July 22, 1921|
St. Louis, Missouri
|Died: September 15, 2010
San Antonio, Texas, U.S.
|September 22, 1943, for the St. Louis Browns|
|Last MLB appearance|
|June 29, 1946, for the Washington Senators|
|Earned run average||6.46|
Alfred Anthony LaMacchia (July 22, 1921 – September 15, 2010) was a professional baseball player and scout. He was a right-handed pitcher who spent 14 years in the minor leagues where he accumulated a record of 159–117 and spent parts of three seasons (1943, 1945–46) with the St. Louis Browns and Washington Senators compiling a 2–2 record. After his playing career ended, LaMacchia spent six decades as a scout with the Philadelphia Phillies, Atlanta Braves, Toronto Blue Jays, Tampa Bay Rays, and Los Angeles Dodgers, during which time he discovered dozens of players who made it to the major leagues.
He was born on September 15, 1921, in St. Louis, Missouri and served with the United States Army during World War II. LaMacchia started his pitching career in the St. Louis Browns organization with the Class D Paragould Browns in 1940, where he had a 16–7 record and worked his way up to the majors with a 15–5 record with the Class C St. Joseph Autos in 1941 and a 15–16 record with the Class A1 San Antonio Missions in 1942. LaMacchia made his major league debut on September 27, 1943, with the Browns, pitching portions of three seasons (1943, 1945–46) as a relief pitcher with the Browns and Washington Senators, with a 2–2 career record, 6.46 earned run average and seven strikeouts in 30⅔ innings pitched. He returned to the minor leagues, playing for various teams and organizations until 1954.
After completing his playing career, LaMacchia became a scout with the Phillies, Braves, Blue Jays, Devil Rays and Dodgers. LaMacchia eschewed the use of computers, radar guns and stop watches as scouting tools, saying "I trust my eyes... Been good so far". He is credited with having scouted players including George Bell, Cito Gaston, Dale Murphy, Dave Stieb, Rocco Baldelli, and David Wells. He convinced Dodgers General Manager Ned Colletti to pursue outfielder Andre Ethier, who had been playing in the Oakland A's organization. While with the Blue Jays he was a vice president when the team won back-to-back championships in the 1992 World Series and 1993 World Series.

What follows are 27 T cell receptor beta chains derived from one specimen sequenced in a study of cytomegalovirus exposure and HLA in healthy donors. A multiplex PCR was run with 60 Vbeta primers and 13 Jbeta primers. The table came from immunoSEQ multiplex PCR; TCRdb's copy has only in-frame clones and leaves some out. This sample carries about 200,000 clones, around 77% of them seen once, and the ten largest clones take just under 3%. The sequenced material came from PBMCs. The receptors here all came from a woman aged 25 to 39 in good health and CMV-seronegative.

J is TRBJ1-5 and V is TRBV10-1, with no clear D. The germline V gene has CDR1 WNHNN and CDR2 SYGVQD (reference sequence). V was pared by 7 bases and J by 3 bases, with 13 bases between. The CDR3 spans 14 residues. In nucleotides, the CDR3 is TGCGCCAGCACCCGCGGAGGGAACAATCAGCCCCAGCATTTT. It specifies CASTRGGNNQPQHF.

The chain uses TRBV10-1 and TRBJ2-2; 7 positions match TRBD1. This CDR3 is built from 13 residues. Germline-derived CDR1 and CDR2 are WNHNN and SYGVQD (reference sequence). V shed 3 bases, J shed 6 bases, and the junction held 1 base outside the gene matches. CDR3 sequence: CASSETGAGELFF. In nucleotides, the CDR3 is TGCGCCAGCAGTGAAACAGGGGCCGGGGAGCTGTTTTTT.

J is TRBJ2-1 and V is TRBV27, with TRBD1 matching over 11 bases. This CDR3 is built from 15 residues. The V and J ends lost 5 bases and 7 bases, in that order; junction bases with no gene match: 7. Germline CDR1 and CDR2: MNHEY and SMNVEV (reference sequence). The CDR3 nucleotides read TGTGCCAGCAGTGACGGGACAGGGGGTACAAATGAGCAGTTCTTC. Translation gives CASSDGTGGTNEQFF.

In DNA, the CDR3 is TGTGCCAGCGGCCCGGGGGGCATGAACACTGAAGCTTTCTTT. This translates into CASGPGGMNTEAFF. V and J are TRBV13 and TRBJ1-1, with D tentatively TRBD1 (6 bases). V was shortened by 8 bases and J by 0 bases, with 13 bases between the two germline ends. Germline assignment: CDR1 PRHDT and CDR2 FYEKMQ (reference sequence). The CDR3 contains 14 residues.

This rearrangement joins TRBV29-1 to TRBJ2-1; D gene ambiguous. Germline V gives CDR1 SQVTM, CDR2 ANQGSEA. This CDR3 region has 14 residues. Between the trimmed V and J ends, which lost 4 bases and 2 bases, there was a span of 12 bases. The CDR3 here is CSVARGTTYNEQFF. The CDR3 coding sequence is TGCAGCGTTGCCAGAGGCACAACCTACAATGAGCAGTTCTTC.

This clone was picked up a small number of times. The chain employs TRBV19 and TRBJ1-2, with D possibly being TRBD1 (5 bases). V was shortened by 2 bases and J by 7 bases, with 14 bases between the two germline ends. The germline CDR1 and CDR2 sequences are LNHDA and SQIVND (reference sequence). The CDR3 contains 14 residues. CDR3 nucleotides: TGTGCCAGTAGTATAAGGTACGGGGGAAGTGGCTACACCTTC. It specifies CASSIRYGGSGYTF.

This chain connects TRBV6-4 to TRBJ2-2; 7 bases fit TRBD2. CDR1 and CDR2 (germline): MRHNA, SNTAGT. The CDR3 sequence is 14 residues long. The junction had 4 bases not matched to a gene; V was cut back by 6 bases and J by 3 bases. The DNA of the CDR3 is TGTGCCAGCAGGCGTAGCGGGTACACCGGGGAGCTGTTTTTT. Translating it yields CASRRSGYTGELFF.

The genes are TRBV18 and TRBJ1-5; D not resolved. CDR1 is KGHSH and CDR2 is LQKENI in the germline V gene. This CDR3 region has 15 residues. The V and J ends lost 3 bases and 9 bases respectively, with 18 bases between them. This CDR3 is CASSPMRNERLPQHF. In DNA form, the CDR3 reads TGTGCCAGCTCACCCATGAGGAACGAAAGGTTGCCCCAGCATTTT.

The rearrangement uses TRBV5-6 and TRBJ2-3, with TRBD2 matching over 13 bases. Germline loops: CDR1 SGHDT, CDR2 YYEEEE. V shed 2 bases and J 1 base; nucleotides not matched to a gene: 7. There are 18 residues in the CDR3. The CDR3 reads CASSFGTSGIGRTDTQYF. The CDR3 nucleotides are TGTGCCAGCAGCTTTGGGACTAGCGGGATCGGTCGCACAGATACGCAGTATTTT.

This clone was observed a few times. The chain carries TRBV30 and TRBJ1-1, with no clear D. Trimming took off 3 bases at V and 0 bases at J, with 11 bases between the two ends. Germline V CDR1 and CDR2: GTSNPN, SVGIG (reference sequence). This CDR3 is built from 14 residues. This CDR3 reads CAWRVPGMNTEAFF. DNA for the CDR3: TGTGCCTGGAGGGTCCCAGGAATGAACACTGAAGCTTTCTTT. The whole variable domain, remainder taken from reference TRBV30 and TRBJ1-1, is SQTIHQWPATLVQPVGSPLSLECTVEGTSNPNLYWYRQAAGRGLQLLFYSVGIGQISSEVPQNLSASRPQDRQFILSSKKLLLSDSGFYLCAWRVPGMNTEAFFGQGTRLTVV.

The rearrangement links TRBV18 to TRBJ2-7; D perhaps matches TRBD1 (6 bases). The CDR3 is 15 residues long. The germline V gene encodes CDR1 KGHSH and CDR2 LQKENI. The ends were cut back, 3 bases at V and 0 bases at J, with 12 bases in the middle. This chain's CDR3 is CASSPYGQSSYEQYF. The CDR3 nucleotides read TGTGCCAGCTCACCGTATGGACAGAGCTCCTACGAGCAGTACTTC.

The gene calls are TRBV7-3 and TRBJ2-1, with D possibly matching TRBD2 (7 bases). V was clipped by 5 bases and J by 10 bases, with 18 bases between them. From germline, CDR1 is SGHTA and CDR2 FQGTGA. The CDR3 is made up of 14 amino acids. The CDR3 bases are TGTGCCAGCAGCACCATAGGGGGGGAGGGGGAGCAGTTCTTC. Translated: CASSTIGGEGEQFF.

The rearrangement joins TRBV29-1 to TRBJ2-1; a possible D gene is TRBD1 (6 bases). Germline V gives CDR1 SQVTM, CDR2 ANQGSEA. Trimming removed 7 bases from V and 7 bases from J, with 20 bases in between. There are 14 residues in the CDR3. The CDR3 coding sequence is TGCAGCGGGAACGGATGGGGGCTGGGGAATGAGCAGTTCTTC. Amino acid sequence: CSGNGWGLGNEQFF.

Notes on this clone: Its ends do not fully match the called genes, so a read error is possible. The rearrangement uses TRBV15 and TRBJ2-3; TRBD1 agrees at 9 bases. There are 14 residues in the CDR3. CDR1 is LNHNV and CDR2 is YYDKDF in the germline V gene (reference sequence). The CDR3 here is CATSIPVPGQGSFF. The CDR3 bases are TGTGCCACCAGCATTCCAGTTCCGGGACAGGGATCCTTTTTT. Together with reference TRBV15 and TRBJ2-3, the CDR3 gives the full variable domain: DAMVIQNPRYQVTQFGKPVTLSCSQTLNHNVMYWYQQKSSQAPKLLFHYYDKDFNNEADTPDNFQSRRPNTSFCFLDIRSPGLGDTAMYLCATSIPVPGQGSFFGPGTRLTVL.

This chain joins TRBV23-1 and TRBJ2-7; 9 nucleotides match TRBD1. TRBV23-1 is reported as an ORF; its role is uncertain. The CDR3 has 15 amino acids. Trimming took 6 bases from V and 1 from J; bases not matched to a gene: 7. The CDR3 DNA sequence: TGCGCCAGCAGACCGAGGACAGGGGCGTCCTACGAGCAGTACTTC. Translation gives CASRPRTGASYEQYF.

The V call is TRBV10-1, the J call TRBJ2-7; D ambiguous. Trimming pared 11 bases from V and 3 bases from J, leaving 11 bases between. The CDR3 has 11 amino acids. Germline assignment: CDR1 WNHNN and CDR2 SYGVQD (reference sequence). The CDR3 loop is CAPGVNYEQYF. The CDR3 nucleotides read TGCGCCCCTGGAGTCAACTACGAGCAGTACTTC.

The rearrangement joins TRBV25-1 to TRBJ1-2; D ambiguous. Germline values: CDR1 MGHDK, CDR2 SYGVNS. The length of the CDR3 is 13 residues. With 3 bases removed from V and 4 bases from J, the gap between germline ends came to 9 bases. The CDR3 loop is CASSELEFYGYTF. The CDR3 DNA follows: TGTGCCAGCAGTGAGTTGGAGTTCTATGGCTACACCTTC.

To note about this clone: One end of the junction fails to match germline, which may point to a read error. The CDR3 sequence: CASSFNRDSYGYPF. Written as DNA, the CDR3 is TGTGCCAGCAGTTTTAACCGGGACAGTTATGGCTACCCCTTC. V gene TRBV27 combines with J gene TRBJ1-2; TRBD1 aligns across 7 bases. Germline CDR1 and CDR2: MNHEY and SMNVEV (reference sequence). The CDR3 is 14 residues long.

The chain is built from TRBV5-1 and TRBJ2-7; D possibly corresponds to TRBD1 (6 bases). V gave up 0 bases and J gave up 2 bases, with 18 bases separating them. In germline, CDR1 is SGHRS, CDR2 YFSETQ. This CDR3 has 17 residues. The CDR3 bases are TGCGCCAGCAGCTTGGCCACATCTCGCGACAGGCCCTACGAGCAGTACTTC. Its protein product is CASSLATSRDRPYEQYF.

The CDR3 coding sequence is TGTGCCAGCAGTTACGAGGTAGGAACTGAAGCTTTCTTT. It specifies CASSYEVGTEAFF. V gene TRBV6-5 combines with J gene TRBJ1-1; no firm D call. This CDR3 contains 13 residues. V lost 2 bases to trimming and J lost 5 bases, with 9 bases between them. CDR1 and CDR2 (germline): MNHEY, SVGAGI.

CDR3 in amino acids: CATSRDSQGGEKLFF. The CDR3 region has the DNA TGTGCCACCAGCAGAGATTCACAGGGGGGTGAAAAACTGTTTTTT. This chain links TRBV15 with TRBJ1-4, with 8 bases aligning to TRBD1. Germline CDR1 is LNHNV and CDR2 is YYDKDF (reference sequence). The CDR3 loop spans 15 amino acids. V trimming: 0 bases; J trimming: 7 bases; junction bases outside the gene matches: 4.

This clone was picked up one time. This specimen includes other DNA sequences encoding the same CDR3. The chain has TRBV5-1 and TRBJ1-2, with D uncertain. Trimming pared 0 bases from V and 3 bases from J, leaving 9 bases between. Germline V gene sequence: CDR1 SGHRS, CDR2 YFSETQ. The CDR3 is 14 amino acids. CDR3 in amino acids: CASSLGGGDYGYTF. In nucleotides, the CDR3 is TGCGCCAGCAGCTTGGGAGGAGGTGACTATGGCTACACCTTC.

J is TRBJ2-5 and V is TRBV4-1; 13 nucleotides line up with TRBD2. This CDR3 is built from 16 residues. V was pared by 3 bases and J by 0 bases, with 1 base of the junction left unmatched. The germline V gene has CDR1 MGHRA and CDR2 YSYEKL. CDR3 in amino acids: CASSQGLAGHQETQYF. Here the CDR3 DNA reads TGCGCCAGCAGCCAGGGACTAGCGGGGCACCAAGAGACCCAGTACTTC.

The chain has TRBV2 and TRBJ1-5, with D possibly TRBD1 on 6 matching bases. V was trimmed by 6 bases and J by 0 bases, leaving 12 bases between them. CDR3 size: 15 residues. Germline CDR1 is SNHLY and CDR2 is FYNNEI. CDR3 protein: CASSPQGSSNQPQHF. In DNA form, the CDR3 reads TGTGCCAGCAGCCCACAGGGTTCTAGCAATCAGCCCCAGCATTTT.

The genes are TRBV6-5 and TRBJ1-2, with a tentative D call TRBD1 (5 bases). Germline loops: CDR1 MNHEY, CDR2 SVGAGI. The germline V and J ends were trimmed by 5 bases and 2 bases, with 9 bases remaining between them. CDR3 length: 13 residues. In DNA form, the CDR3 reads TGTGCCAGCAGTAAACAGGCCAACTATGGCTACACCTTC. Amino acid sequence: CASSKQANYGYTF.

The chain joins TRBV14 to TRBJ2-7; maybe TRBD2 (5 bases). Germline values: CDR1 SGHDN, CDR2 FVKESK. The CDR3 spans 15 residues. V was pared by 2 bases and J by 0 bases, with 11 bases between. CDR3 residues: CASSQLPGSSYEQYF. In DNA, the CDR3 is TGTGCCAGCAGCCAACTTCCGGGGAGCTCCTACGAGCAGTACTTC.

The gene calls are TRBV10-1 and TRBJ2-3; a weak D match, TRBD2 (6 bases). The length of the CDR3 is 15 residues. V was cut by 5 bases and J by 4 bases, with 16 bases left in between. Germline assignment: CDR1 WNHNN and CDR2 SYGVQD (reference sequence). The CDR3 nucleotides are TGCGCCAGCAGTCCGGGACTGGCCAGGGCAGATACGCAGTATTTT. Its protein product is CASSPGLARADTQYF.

Pat Gillick, who as a scout for the New York Yankees competed against him for players in South Texas, mentioned LaMacchia during his induction speech at the National Baseball Hall of Fame on July 24, 2011. Gillick also hired LaMacchia to work for the Toronto Blue Jays in 1976.
LaMacchia died at age 89 on September 15, 2010, at his home in San Antonio, Texas, after having experienced a stroke in the weeks before his death. He was survived by his wife, Ann, as well as by a daughter, a son and grandchildren and great-grandchildren.
- Al LaMacchia minor league statistics, Baseball-Reference.com. Accessed September 17, 2010.
- Al LaMacchia, Baseball-Reference.com. Accessed September 17, 2010.
- Hernandez, Dylan. "Al LaMacchia dies at 89; longtime baseball scout pushed Dodgers to hire Andre Ethier: Before joining the Dodgers in 2003, the scout worked for the Philadelphia Phillies, Milwaukee and Atlanta Braves, Toronto Blue Jays and Tampa Bay Rays.", Los Angeles Times, September 16, 2010. Accessed September 17, 2010.
- "Pat Gillick – Induction Speech Baseball Hall of Fame". baseballhall.org. 2011-08-30. Retrieved 2011-08-30.
- "Lou Maguolo". Baseball-Reference.com. Retrieved 17 June 2015.
- Career statistics and player information from Baseball-Reference